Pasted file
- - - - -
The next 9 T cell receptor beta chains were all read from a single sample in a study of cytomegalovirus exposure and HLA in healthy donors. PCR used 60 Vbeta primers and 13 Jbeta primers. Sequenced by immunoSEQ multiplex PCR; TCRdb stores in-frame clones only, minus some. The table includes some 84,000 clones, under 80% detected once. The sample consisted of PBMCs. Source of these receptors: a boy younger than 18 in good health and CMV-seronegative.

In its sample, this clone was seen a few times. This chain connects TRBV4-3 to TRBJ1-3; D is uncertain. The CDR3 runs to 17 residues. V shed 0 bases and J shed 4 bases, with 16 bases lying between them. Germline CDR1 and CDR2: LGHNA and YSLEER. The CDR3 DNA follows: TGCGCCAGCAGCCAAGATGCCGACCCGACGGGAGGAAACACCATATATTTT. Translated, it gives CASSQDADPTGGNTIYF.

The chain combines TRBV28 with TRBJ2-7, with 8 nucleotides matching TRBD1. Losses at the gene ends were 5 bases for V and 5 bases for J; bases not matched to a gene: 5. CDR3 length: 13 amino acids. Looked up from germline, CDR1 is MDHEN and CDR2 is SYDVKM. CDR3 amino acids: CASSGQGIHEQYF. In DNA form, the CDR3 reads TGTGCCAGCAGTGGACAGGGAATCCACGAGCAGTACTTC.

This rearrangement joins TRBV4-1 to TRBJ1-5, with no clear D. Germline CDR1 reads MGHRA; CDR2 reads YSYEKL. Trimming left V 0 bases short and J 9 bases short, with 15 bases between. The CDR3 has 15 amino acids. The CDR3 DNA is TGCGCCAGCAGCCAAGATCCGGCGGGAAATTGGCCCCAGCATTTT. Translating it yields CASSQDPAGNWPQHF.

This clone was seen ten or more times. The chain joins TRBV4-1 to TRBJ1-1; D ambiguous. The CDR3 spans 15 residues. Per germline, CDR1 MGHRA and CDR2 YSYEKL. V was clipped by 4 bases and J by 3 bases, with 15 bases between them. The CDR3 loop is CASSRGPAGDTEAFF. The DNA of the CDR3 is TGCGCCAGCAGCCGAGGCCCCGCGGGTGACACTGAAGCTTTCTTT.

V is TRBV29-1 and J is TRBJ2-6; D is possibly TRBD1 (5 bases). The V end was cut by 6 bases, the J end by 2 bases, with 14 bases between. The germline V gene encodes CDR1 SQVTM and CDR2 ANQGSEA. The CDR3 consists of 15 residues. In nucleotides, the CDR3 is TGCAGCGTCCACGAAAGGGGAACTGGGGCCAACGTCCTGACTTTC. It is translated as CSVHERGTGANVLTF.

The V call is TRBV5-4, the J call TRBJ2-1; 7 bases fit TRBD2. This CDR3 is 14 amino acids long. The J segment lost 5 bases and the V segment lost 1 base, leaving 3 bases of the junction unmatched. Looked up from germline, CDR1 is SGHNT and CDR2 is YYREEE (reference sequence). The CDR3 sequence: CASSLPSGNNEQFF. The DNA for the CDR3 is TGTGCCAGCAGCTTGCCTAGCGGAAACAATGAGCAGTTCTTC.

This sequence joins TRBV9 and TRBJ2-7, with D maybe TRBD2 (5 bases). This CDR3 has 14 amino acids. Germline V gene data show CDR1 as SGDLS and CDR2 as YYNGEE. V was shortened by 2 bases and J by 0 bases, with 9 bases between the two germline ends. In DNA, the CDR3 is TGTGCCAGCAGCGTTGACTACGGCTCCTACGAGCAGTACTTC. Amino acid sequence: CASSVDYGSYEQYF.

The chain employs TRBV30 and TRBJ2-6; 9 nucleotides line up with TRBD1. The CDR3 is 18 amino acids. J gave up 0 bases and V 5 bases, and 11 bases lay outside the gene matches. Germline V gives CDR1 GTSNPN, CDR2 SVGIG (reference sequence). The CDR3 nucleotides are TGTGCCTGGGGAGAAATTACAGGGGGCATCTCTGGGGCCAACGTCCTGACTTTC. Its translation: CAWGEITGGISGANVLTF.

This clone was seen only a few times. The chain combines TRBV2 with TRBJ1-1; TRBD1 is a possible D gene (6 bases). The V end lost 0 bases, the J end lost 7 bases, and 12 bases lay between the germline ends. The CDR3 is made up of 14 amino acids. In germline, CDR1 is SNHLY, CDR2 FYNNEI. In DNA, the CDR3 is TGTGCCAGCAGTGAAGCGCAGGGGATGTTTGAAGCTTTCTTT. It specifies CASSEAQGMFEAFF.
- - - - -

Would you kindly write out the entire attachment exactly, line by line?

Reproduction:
The next 9 T cell receptor beta chains were all read from a single sample in a study of cytomegalovirus exposure and HLA in healthy donors. PCR used 60 Vbeta primers and 13 Jbeta primers. Sequenced by immunoSEQ multiplex PCR; TCRdb stores in-frame clones only, minus some. The table includes some 84,000 clones, under 80% detected once. The sample consisted of PBMCs. Source of these receptors: a boy younger than 18 in good health and CMV-seronegative.

In its sample, this clone was seen a few times. This chain connects TRBV4-3 to TRBJ1-3; D is uncertain. The CDR3 runs to 17 residues. V shed 0 bases and J shed 4 bases, with 16 bases lying between them. Germline CDR1 and CDR2: LGHNA and YSLEER. The CDR3 DNA follows: TGCGCCAGCAGCCAAGATGCCGACCCGACGGGAGGAAACACCATATATTTT. Translated, it gives CASSQDADPTGGNTIYF.

The chain combines TRBV28 with TRBJ2-7, with 8 nucleotides matching TRBD1. Losses at the gene ends were 5 bases for V and 5 bases for J; bases not matched to a gene: 5. CDR3 length: 13 amino acids. Looked up from germline, CDR1 is MDHEN and CDR2 is SYDVKM. CDR3 amino acids: CASSGQGIHEQYF. In DNA form, the CDR3 reads TGTGCCAGCAGTGGACAGGGAATCCACGAGCAGTACTTC.

This rearrangement joins TRBV4-1 to TRBJ1-5, with no clear D. Germline CDR1 reads MGHRA; CDR2 reads YSYEKL. Trimming left V 0 bases short and J 9 bases short, with 15 bases between. The CDR3 has 15 amino acids. The CDR3 DNA is TGCGCCAGCAGCCAAGATCCGGCGGGAAATTGGCCCCAGCATTTT. Translating it yields CASSQDPAGNWPQHF.

This clone was seen ten or more times. The chain joins TRBV4-1 to TRBJ1-1; D ambiguous. The CDR3 spans 15 residues. Per germline, CDR1 MGHRA and CDR2 YSYEKL. V was clipped by 4 bases and J by 3 bases, with 15 bases between them. The CDR3 loop is CASSRGPAGDTEAFF. The DNA of the CDR3 is TGCGCCAGCAGCCGAGGCCCCGCGGGTGACACTGAAGCTTTCTTT.

V is TRBV29-1 and J is TRBJ2-6; D is possibly TRBD1 (5 bases). The V end was cut by 6 bases, the J end by 2 bases, with 14 bases between. The germline V gene encodes CDR1 SQVTM and CDR2 ANQGSEA. The CDR3 consists of 15 residues. In nucleotides, the CDR3 is TGCAGCGTCCACGAAAGGGGAACTGGGGCCAACGTCCTGACTTTC. It is translated as CSVHERGTGANVLTF.

The V call is TRBV5-4, the J call TRBJ2-1; 7 bases fit TRBD2. This CDR3 is 14 amino acids long. The J segment lost 5 bases and the V segment lost 1 base, leaving 3 bases of the junction unmatched. Looked up from germline, CDR1 is SGHNT and CDR2 is YYREEE (reference sequence). The CDR3 sequence: CASSLPSGNNEQFF. The DNA for the CDR3 is TGTGCCAGCAGCTTGCCTAGCGGAAACAATGAGCAGTTCTTC.

This sequence joins TRBV9 and TRBJ2-7, with D maybe TRBD2 (5 bases). This CDR3 has 14 amino acids. Germline V gene data show CDR1 as SGDLS and CDR2 as YYNGEE. V was shortened by 2 bases and J by 0 bases, with 9 bases between the two germline ends. In DNA, the CDR3 is TGTGCCAGCAGCGTTGACTACGGCTCCTACGAGCAGTACTTC. Amino acid sequence: CASSVDYGSYEQYF.

The chain employs TRBV30 and TRBJ2-6; 9 nucleotides line up with TRBD1. The CDR3 is 18 amino acids. J gave up 0 bases and V 5 bases, and 11 bases lay outside the gene matches. Germline V gives CDR1 GTSNPN, CDR2 SVGIG (reference sequence). The CDR3 nucleotides are TGTGCCTGGGGAGAAATTACAGGGGGCATCTCTGGGGCCAACGTCCTGACTTTC. Its translation: CAWGEITGGISGANVLTF.

This clone was seen only a few times. The chain combines TRBV2 with TRBJ1-1; TRBD1 is a possible D gene (6 bases). The V end lost 0 bases, the J end lost 7 bases, and 12 bases lay between the germline ends. The CDR3 is made up of 14 amino acids. In germline, CDR1 is SNHLY, CDR2 FYNNEI. In DNA, the CDR3 is TGTGCCAGCAGTGAAGCGCAGGGGATGTTTGAAGCTTTCTTT. It specifies CASSEAQGMFEAFF.